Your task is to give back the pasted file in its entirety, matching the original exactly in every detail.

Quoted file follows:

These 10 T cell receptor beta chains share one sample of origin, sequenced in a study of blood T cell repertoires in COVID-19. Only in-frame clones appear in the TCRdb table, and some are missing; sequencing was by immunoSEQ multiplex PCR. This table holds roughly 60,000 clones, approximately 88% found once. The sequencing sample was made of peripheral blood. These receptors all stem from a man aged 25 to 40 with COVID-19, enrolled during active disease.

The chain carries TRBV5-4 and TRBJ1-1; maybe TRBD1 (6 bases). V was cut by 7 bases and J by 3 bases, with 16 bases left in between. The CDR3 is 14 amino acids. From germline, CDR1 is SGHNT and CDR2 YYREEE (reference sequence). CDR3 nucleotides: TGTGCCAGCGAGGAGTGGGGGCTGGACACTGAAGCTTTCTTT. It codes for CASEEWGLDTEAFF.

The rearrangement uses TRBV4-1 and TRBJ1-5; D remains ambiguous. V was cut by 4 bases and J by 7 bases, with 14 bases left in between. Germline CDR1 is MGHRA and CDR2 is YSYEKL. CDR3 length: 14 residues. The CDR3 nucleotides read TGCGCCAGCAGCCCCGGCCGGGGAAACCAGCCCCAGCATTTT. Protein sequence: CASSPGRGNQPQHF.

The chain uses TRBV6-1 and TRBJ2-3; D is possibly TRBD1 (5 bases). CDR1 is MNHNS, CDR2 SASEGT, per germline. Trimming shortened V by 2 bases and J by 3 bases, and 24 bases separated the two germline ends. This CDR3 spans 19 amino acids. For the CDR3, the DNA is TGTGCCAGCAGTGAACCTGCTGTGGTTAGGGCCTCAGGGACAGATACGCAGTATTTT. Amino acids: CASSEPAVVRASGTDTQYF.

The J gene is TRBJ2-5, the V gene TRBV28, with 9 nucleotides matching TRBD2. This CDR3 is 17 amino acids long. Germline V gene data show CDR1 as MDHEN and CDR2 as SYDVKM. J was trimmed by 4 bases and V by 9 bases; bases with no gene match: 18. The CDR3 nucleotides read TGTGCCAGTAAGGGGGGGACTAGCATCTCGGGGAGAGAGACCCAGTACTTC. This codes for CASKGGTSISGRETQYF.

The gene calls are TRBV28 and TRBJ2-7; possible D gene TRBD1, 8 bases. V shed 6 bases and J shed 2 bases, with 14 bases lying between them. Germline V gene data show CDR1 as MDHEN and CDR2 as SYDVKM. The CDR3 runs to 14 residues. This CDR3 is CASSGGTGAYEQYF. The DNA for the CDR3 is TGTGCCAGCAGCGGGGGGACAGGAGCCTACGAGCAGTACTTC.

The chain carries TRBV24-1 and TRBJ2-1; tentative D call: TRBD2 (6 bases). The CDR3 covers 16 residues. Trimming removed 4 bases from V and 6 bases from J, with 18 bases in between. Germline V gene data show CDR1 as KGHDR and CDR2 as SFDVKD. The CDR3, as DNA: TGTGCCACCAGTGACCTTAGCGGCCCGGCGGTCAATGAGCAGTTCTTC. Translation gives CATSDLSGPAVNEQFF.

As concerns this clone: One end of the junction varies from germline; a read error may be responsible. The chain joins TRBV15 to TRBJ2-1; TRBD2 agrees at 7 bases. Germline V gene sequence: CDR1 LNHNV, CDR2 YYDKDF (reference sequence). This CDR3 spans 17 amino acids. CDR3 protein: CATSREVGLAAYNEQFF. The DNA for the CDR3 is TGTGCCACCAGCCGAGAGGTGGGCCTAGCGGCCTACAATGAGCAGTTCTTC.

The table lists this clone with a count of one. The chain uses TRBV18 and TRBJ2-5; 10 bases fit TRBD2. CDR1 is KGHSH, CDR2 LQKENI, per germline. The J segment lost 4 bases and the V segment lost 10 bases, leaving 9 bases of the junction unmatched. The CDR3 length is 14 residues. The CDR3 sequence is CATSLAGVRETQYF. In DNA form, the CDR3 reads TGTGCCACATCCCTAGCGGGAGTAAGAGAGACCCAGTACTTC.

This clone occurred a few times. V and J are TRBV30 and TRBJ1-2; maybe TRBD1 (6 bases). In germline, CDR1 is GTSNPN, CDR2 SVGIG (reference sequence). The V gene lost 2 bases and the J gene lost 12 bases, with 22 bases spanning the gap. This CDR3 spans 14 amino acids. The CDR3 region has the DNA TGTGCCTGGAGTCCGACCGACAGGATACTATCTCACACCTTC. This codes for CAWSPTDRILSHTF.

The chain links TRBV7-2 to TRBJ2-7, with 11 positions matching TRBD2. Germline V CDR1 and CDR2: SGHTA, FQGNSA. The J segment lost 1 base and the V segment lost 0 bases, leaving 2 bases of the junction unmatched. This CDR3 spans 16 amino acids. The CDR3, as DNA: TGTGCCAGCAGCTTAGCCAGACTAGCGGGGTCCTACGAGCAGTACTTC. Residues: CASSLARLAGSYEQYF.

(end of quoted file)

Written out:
These 10 T cell receptor beta chains share one sample of origin, sequenced in a study of blood T cell repertoires in COVID-19. Only in-frame clones appear in the TCRdb table, and some are missing; sequencing was by immunoSEQ multiplex PCR. This table holds roughly 60,000 clones, approximately 88% found once. The sequencing sample was made of peripheral blood. These receptors all stem from a man aged 25 to 40 with COVID-19, enrolled during active disease.

The chain carries TRBV5-4 and TRBJ1-1; maybe TRBD1 (6 bases). V was cut by 7 bases and J by 3 bases, with 16 bases left in between. The CDR3 is 14 amino acids. From germline, CDR1 is SGHNT and CDR2 YYREEE (reference sequence). CDR3 nucleotides: TGTGCCAGCGAGGAGTGGGGGCTGGACACTGAAGCTTTCTTT. It codes for CASEEWGLDTEAFF.

The rearrangement uses TRBV4-1 and TRBJ1-5; D remains ambiguous. V was cut by 4 bases and J by 7 bases, with 14 bases left in between. Germline CDR1 is MGHRA and CDR2 is YSYEKL. CDR3 length: 14 residues. The CDR3 nucleotides read TGCGCCAGCAGCCCCGGCCGGGGAAACCAGCCCCAGCATTTT. Protein sequence: CASSPGRGNQPQHF.

The chain uses TRBV6-1 and TRBJ2-3; D is possibly TRBD1 (5 bases). CDR1 is MNHNS, CDR2 SASEGT, per germline. Trimming shortened V by 2 bases and J by 3 bases, and 24 bases separated the two germline ends. This CDR3 spans 19 amino acids. For the CDR3, the DNA is TGTGCCAGCAGTGAACCTGCTGTGGTTAGGGCCTCAGGGACAGATACGCAGTATTTT. Amino acids: CASSEPAVVRASGTDTQYF.

The J gene is TRBJ2-5, the V gene TRBV28, with 9 nucleotides matching TRBD2. This CDR3 is 17 amino acids long. Germline V gene data show CDR1 as MDHEN and CDR2 as SYDVKM. J was trimmed by 4 bases and V by 9 bases; bases with no gene match: 18. The CDR3 nucleotides read TGTGCCAGTAAGGGGGGGACTAGCATCTCGGGGAGAGAGACCCAGTACTTC. This codes for CASKGGTSISGRETQYF.

The gene calls are TRBV28 and TRBJ2-7; possible D gene TRBD1, 8 bases. V shed 6 bases and J shed 2 bases, with 14 bases lying between them. Germline V gene data show CDR1 as MDHEN and CDR2 as SYDVKM. The CDR3 runs to 14 residues. This CDR3 is CASSGGTGAYEQYF. The DNA for the CDR3 is TGTGCCAGCAGCGGGGGGACAGGAGCCTACGAGCAGTACTTC.

The chain carries TRBV24-1 and TRBJ2-1; tentative D call: TRBD2 (6 bases). The CDR3 covers 16 residues. Trimming removed 4 bases from V and 6 bases from J, with 18 bases in between. Germline V gene data show CDR1 as KGHDR and CDR2 as SFDVKD. The CDR3, as DNA: TGTGCCACCAGTGACCTTAGCGGCCCGGCGGTCAATGAGCAGTTCTTC. Translation gives CATSDLSGPAVNEQFF.

As concerns this clone: One end of the junction varies from germline; a read error may be responsible. The chain joins TRBV15 to TRBJ2-1; TRBD2 agrees at 7 bases. Germline V gene sequence: CDR1 LNHNV, CDR2 YYDKDF (reference sequence). This CDR3 spans 17 amino acids. CDR3 protein: CATSREVGLAAYNEQFF. The DNA for the CDR3 is TGTGCCACCAGCCGAGAGGTGGGCCTAGCGGCCTACAATGAGCAGTTCTTC.

The table lists this clone with a count of one. The chain uses TRBV18 and TRBJ2-5; 10 bases fit TRBD2. CDR1 is KGHSH, CDR2 LQKENI, per germline. The J segment lost 4 bases and the V segment lost 10 bases, leaving 9 bases of the junction unmatched. The CDR3 length is 14 residues. The CDR3 sequence is CATSLAGVRETQYF. In DNA form, the CDR3 reads TGTGCCACATCCCTAGCGGGAGTAAGAGAGACCCAGTACTTC.

This clone occurred a few times. V and J are TRBV30 and TRBJ1-2; maybe TRBD1 (6 bases). In germline, CDR1 is GTSNPN, CDR2 SVGIG (reference sequence). The V gene lost 2 bases and the J gene lost 12 bases, with 22 bases spanning the gap. This CDR3 spans 14 amino acids. The CDR3 region has the DNA TGTGCCTGGAGTCCGACCGACAGGATACTATCTCACACCTTC. This codes for CAWSPTDRILSHTF.

The chain links TRBV7-2 to TRBJ2-7, with 11 positions matching TRBD2. Germline V CDR1 and CDR2: SGHTA, FQGNSA. The J segment lost 1 base and the V segment lost 0 bases, leaving 2 bases of the junction unmatched. This CDR3 spans 16 amino acids. The CDR3, as DNA: TGTGCCAGCAGCTTAGCCAGACTAGCGGGGTCCTACGAGCAGTACTTC. Residues: CASSLARLAGSYEQYF.